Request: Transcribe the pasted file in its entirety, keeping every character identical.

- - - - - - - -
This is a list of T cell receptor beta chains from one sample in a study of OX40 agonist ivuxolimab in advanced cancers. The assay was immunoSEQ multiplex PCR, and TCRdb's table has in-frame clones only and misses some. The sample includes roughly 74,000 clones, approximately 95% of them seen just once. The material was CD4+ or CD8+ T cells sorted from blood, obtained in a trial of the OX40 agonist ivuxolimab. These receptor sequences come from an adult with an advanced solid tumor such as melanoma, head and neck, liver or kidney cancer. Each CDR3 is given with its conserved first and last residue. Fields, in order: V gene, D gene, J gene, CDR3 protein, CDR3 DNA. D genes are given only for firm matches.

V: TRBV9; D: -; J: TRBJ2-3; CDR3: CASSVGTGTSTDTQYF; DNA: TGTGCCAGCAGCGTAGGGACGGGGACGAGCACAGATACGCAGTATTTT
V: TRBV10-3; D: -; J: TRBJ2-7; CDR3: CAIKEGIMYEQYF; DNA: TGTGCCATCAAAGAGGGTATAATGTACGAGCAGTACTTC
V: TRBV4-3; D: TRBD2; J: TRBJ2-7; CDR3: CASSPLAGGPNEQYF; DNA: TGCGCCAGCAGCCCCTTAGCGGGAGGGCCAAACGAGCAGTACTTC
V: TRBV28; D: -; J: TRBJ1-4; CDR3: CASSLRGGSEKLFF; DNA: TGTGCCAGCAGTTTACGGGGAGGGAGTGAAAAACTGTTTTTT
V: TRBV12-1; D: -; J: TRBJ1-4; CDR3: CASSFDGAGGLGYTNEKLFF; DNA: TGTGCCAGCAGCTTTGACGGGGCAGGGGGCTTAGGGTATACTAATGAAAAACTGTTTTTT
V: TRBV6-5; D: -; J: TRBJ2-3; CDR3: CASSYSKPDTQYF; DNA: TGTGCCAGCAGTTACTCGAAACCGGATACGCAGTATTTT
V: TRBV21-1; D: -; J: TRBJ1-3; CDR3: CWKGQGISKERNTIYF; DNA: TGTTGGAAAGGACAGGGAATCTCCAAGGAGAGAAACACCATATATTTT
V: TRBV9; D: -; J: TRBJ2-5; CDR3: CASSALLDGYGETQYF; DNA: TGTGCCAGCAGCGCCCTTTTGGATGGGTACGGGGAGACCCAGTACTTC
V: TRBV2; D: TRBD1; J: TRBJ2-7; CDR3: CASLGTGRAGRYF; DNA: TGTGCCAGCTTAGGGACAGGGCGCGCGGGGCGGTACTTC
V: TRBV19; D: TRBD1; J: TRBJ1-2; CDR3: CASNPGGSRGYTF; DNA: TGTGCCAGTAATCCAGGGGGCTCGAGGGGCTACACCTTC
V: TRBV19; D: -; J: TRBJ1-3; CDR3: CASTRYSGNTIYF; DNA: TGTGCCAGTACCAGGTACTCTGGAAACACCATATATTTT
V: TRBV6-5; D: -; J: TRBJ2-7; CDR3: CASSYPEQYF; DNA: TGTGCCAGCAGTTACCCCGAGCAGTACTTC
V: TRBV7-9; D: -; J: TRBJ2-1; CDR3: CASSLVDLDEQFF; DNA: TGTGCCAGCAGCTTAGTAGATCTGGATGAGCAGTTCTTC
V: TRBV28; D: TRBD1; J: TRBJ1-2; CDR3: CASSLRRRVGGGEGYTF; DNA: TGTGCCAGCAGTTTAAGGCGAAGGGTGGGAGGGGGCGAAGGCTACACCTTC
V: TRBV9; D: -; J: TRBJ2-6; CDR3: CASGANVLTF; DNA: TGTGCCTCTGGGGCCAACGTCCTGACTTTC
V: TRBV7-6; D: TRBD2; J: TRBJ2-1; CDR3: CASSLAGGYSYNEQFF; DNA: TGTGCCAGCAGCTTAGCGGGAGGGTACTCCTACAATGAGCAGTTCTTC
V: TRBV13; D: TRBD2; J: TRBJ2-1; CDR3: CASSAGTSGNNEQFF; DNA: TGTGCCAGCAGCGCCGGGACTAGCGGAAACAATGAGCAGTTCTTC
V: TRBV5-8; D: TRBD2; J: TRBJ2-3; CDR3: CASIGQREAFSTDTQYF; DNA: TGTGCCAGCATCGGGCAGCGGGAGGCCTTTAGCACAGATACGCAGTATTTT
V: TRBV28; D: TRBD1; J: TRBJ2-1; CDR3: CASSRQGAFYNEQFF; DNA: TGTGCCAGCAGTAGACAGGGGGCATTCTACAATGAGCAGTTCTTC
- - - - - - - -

This is a list of T cell receptor beta chains from one sample in a study of OX40 agonist ivuxolimab in advanced cancers. The assay was immunoSEQ multiplex PCR, and TCRdb's table has in-frame clones only and misses some. The sample includes roughly 74,000 clones, approximately 95% of them seen just once. The material was CD4+ or CD8+ T cells sorted from blood, obtained in a trial of the OX40 agonist ivuxolimab. These receptor sequences come from an adult with an advanced solid tumor such as melanoma, head and neck, liver or kidney cancer. Each CDR3 is given with its conserved first and last residue. Fields, in order: V gene, D gene, J gene, CDR3 protein, CDR3 DNA. D genes are given only for firm matches.

V: TRBV9; D: -; J: TRBJ2-3; CDR3: CASSVGTGTSTDTQYF; DNA: TGTGCCAGCAGCGTAGGGACGGGGACGAGCACAGATACGCAGTATTTT
V: TRBV10-3; D: -; J: TRBJ2-7; CDR3: CAIKEGIMYEQYF; DNA: TGTGCCATCAAAGAGGGTATAATGTACGAGCAGTACTTC
V: TRBV4-3; D: TRBD2; J: TRBJ2-7; CDR3: CASSPLAGGPNEQYF; DNA: TGCGCCAGCAGCCCCTTAGCGGGAGGGCCAAACGAGCAGTACTTC
V: TRBV28; D: -; J: TRBJ1-4; CDR3: CASSLRGGSEKLFF; DNA: TGTGCCAGCAGTTTACGGGGAGGGAGTGAAAAACTGTTTTTT
V: TRBV12-1; D: -; J: TRBJ1-4; CDR3: CASSFDGAGGLGYTNEKLFF; DNA: TGTGCCAGCAGCTTTGACGGGGCAGGGGGCTTAGGGTATACTAATGAAAAACTGTTTTTT
V: TRBV6-5; D: -; J: TRBJ2-3; CDR3: CASSYSKPDTQYF; DNA: TGTGCCAGCAGTTACTCGAAACCGGATACGCAGTATTTT
V: TRBV21-1; D: -; J: TRBJ1-3; CDR3: CWKGQGISKERNTIYF; DNA: TGTTGGAAAGGACAGGGAATCTCCAAGGAGAGAAACACCATATATTTT
V: TRBV9; D: -; J: TRBJ2-5; CDR3: CASSALLDGYGETQYF; DNA: TGTGCCAGCAGCGCCCTTTTGGATGGGTACGGGGAGACCCAGTACTTC
V: TRBV2; D: TRBD1; J: TRBJ2-7; CDR3: CASLGTGRAGRYF; DNA: TGTGCCAGCTTAGGGACAGGGCGCGCGGGGCGGTACTTC
V: TRBV19; D: TRBD1; J: TRBJ1-2; CDR3: CASNPGGSRGYTF; DNA: TGTGCCAGTAATCCAGGGGGCTCGAGGGGCTACACCTTC
V: TRBV19; D: -; J: TRBJ1-3; CDR3: CASTRYSGNTIYF; DNA: TGTGCCAGTACCAGGTACTCTGGAAACACCATATATTTT
V: TRBV6-5; D: -; J: TRBJ2-7; CDR3: CASSYPEQYF; DNA: TGTGCCAGCAGTTACCCCGAGCAGTACTTC
V: TRBV7-9; D: -; J: TRBJ2-1; CDR3: CASSLVDLDEQFF; DNA: TGTGCCAGCAGCTTAGTAGATCTGGATGAGCAGTTCTTC
V: TRBV28; D: TRBD1; J: TRBJ1-2; CDR3: CASSLRRRVGGGEGYTF; DNA: TGTGCCAGCAGTTTAAGGCGAAGGGTGGGAGGGGGCGAAGGCTACACCTTC
V: TRBV9; D: -; J: TRBJ2-6; CDR3: CASGANVLTF; DNA: TGTGCCTCTGGGGCCAACGTCCTGACTTTC
V: TRBV7-6; D: TRBD2; J: TRBJ2-1; CDR3: CASSLAGGYSYNEQFF; DNA: TGTGCCAGCAGCTTAGCGGGAGGGTACTCCTACAATGAGCAGTTCTTC
V: TRBV13; D: TRBD2; J: TRBJ2-1; CDR3: CASSAGTSGNNEQFF; DNA: TGTGCCAGCAGCGCCGGGACTAGCGGAAACAATGAGCAGTTCTTC
V: TRBV5-8; D: TRBD2; J: TRBJ2-3; CDR3: CASIGQREAFSTDTQYF; DNA: TGTGCCAGCATCGGGCAGCGGGAGGCCTTTAGCACAGATACGCAGTATTTT
V: TRBV28; D: TRBD1; J: TRBJ2-1; CDR3: CASSRQGAFYNEQFF; DNA: TGTGCCAGCAGTAGACAGGGGGCATTCTACAATGAGCAGTTCTTC